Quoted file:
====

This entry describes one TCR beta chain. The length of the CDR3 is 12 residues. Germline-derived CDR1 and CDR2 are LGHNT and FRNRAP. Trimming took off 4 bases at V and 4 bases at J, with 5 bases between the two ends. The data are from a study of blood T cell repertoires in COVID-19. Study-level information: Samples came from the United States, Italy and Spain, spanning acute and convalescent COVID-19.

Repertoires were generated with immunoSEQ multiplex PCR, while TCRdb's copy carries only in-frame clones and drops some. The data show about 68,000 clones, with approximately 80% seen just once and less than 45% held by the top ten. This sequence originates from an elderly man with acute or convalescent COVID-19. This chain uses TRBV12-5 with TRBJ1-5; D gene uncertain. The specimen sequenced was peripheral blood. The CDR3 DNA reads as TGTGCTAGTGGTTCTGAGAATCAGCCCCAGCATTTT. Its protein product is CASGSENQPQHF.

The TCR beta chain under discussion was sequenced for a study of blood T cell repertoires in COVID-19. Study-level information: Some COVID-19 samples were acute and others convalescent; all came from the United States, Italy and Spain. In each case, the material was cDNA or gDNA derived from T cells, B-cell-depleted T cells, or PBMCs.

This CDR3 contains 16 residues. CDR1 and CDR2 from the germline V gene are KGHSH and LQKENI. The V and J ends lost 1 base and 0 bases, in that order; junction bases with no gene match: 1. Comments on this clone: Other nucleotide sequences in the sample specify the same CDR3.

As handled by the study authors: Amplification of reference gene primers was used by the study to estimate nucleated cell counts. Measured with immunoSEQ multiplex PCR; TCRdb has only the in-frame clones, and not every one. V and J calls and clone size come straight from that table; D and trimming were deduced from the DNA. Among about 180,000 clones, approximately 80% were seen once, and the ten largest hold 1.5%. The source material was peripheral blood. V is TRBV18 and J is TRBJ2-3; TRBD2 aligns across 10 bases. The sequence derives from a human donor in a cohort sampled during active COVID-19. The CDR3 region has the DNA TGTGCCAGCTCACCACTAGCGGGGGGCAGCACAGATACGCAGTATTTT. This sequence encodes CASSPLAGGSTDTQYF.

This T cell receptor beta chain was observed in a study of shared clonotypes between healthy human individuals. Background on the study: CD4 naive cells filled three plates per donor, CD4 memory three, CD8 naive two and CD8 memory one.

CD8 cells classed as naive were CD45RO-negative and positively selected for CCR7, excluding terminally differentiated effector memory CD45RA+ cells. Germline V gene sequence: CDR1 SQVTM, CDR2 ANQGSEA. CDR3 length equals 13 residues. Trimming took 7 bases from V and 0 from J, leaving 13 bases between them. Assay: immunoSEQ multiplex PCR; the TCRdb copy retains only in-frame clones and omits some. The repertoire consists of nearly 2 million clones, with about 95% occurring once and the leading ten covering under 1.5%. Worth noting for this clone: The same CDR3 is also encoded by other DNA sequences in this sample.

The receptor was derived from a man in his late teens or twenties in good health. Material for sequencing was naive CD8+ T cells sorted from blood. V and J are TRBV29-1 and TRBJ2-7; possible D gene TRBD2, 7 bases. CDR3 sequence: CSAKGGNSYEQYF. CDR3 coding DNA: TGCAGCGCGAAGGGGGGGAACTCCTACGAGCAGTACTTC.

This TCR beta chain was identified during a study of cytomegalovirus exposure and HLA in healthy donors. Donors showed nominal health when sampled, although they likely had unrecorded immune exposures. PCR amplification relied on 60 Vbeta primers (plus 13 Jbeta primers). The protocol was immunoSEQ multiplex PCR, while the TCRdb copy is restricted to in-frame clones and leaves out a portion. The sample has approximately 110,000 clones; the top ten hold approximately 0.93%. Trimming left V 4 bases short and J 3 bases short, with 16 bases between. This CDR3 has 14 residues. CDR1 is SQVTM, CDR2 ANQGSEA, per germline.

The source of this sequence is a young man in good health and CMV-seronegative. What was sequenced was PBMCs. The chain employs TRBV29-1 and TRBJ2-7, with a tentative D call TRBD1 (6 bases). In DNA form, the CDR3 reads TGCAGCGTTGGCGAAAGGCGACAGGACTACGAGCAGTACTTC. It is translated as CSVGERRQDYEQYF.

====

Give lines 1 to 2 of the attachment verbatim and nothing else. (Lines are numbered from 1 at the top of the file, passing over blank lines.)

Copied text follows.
This entry describes one TCR beta chain. The length of the CDR3 is 12 residues. Germline-derived CDR1 and CDR2 are LGHNT and FRNRAP. Trimming took off 4 bases at V and 4 bases at J, with 5 bases between the two ends. The data are from a study of blood T cell repertoires in COVID-19. Study-level information: Samples came from the United States, Italy and Spain, spanning acute and convalescent COVID-19.

Repertoires were generated with immunoSEQ multiplex PCR, while TCRdb's copy carries only in-frame clones and drops some. The data show about 68,000 clones, with approximately 80% seen just once and less than 45% held by the top ten. This sequence originates from an elderly man with acute or convalescent COVID-19. This chain uses TRBV12-5 with TRBJ1-5; D gene uncertain. The specimen sequenced was peripheral blood. The CDR3 DNA reads as TGTGCTAGTGGTTCTGAGAATCAGCCCCAGCATTTT. Its protein product is CASGSENQPQHF.